Good luck

-- A TOOL JUNKIE- There, I just admited it to myself...

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roger1

4 posts in 2020 days


#2 posted 05-26-2011 04:35 PM

Hi,I thank you very much for the info..I take it that my wood should be 3/8 inch thick??Thanks again for the info..Roger

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oblowme

91 posts in 2024 days


#3 posted 05-27-2011 03:24 PM

Hey Roger
Yes, @ 3/8”, it looks good but more importantly glues up alot better than trying to pull thicker stock.
I turn/carve alot from glued up blanks at @3/4×2” stock, 6”x14 3/4” finished size, oblong carved dish. When I first started foolin with this I tried laying up the blanks in one shot, all of the lumber flat and true of course. After several glue line failures I when to glueing just 3-4 pieces at a time, true them up then glue those one by one. It takes alot of time but I no longer have rejects.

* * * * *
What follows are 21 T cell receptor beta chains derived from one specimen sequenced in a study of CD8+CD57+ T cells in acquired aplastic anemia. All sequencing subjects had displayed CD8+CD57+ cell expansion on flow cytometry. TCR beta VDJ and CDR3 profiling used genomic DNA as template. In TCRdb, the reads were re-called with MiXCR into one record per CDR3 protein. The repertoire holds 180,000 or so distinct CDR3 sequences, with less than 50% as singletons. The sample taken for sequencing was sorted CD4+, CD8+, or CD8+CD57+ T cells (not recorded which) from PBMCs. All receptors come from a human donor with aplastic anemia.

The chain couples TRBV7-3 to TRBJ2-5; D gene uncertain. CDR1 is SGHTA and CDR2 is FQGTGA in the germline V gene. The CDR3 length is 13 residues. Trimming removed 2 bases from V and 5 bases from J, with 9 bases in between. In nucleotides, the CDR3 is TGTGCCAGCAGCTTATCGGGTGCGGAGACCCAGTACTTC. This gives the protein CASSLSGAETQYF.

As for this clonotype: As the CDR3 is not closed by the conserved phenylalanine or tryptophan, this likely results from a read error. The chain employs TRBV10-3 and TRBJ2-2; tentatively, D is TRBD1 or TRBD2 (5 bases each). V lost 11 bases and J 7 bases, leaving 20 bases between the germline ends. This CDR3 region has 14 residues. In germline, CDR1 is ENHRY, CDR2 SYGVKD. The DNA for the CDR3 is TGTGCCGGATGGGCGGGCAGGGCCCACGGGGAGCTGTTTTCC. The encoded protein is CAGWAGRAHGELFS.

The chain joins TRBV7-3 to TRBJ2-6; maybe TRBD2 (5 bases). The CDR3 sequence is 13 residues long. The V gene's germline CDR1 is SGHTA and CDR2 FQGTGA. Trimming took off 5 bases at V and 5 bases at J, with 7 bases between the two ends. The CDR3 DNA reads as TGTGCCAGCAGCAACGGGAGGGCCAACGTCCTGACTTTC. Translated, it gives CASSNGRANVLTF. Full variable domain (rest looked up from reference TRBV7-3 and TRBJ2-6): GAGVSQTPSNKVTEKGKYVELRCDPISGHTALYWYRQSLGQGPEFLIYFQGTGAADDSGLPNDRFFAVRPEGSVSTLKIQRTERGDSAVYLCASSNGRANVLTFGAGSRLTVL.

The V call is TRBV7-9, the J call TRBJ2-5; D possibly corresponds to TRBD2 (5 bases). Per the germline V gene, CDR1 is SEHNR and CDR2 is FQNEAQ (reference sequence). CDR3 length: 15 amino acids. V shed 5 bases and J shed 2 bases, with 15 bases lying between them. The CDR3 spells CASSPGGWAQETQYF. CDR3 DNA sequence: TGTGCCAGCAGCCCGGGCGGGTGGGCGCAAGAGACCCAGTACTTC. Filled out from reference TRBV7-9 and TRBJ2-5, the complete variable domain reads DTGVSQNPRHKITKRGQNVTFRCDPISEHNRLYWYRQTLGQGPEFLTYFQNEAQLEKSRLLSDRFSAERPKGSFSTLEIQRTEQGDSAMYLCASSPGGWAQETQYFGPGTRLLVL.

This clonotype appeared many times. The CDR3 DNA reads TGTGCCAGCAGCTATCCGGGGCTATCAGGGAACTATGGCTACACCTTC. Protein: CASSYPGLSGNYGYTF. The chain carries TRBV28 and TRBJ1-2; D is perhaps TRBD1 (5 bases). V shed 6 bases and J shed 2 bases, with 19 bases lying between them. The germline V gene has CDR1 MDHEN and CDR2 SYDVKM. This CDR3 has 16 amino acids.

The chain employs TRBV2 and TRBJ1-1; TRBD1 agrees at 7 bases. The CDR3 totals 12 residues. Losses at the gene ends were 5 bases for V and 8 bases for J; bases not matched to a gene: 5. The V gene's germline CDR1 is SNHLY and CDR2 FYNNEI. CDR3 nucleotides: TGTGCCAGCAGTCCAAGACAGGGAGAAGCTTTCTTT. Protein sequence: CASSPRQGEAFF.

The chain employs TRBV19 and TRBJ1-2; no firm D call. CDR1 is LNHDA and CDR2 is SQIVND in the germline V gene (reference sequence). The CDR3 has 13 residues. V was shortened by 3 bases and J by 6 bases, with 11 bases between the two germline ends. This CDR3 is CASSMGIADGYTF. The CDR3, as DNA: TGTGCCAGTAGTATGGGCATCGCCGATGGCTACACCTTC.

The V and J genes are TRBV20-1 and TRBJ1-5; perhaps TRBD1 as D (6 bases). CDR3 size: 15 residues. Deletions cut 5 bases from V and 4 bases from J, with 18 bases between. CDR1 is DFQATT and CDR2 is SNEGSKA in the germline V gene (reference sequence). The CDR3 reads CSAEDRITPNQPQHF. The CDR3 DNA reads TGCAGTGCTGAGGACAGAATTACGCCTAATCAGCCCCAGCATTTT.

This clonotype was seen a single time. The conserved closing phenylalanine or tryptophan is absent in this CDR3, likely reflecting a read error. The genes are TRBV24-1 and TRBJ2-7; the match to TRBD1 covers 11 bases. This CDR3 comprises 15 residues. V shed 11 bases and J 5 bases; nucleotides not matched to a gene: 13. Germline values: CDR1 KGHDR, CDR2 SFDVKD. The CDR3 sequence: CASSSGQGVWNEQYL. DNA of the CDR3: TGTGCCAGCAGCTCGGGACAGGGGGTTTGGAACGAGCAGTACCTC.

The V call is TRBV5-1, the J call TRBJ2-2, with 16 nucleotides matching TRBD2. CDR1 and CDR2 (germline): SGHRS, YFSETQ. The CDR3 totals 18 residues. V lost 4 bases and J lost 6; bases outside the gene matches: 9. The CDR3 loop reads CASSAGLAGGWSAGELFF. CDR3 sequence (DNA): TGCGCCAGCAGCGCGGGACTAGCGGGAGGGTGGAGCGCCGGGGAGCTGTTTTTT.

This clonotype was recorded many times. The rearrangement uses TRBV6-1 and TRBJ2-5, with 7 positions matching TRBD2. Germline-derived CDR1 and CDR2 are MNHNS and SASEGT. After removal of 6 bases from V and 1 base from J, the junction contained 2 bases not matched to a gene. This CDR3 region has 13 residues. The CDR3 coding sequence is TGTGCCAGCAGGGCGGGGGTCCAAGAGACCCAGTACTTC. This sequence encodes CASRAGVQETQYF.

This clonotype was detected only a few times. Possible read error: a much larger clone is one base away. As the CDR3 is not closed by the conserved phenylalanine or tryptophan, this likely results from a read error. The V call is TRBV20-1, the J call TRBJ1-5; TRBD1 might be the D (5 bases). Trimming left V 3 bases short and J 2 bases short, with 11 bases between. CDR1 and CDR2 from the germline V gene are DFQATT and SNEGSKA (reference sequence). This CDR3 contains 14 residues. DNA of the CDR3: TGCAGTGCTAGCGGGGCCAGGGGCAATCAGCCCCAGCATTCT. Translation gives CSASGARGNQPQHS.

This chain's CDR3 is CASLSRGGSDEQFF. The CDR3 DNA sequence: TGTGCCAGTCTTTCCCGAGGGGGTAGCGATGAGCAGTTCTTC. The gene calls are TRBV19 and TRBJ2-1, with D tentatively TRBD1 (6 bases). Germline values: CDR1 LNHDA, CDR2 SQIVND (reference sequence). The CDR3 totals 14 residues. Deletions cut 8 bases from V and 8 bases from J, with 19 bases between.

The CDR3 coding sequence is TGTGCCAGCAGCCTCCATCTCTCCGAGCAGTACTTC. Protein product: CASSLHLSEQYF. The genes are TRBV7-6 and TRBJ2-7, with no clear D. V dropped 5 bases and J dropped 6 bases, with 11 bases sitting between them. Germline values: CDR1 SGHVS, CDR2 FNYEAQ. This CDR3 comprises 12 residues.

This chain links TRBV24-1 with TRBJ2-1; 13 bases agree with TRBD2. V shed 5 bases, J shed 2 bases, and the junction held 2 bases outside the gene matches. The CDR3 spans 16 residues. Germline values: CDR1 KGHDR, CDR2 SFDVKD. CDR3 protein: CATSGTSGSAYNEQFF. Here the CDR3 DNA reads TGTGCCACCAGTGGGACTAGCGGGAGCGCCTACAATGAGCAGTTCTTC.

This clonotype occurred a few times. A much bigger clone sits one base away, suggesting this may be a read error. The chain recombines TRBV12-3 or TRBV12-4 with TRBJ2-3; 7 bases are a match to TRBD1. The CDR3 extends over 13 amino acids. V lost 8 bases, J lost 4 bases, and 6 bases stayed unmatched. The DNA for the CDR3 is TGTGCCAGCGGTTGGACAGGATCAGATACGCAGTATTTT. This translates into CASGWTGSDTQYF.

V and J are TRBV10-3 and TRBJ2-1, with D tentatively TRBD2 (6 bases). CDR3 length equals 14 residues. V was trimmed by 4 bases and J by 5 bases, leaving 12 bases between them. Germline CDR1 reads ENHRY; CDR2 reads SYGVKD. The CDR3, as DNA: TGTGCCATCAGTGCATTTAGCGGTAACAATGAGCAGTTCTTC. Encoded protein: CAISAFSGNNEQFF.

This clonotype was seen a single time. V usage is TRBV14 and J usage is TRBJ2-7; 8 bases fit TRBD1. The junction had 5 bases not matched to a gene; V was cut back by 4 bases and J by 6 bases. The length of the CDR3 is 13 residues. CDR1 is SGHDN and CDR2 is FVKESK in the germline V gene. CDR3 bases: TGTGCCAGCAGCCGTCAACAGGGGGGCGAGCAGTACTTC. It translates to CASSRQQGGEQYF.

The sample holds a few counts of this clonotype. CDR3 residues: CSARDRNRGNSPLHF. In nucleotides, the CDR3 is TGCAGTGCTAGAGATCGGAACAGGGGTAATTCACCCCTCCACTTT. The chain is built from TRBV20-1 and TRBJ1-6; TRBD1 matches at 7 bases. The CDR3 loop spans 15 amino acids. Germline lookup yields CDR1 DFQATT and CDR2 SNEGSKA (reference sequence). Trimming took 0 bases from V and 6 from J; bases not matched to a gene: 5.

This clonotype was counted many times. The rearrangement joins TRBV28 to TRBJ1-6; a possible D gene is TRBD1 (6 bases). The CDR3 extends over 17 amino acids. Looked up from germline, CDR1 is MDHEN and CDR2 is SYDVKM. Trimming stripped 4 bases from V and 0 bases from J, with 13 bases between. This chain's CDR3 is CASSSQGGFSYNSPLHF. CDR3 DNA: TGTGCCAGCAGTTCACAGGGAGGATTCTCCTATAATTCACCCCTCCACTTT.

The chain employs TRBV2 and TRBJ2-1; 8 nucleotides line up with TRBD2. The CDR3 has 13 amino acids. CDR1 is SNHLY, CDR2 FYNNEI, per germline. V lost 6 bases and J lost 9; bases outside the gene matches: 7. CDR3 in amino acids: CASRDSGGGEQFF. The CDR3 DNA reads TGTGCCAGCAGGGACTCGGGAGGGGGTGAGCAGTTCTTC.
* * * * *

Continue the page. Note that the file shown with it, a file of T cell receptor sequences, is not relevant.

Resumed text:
I’ve done several gun stocks and though it’s rewarding in the end they are a genuine pain. Believe it or not the final fit is almost half of the total time involved, scrape a little check fit, crave a little check fit, sand a little check fit. What makes it hell on wheels is that you have to reassemble the metal work and torque the screws like it was a finished piece. If possible it goes much better if you can fit the bare action then barrel it. Otherwise it’s a juggling act between the barrel channel, recoil lug, magazine well and trigger housing.
For the final fit you’ll need some Prussian Blue, find it at auto stores like NAPA, forget about the Auto Zones etc.

-- A TOOL JUNKIE- There, I just admited it to myself...

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McKinneyMike

80 posts in 2121 days


#4 posted 05-27-2011 04:27 PM

I laminated up this blank from quarter sawn Bubinga and curly Anigre and then sent it to a good friend that builds stocks. He did all of the real work, but the laminated blank was a breeze to make. Not exactly what you are thinking about making, but I really like the results.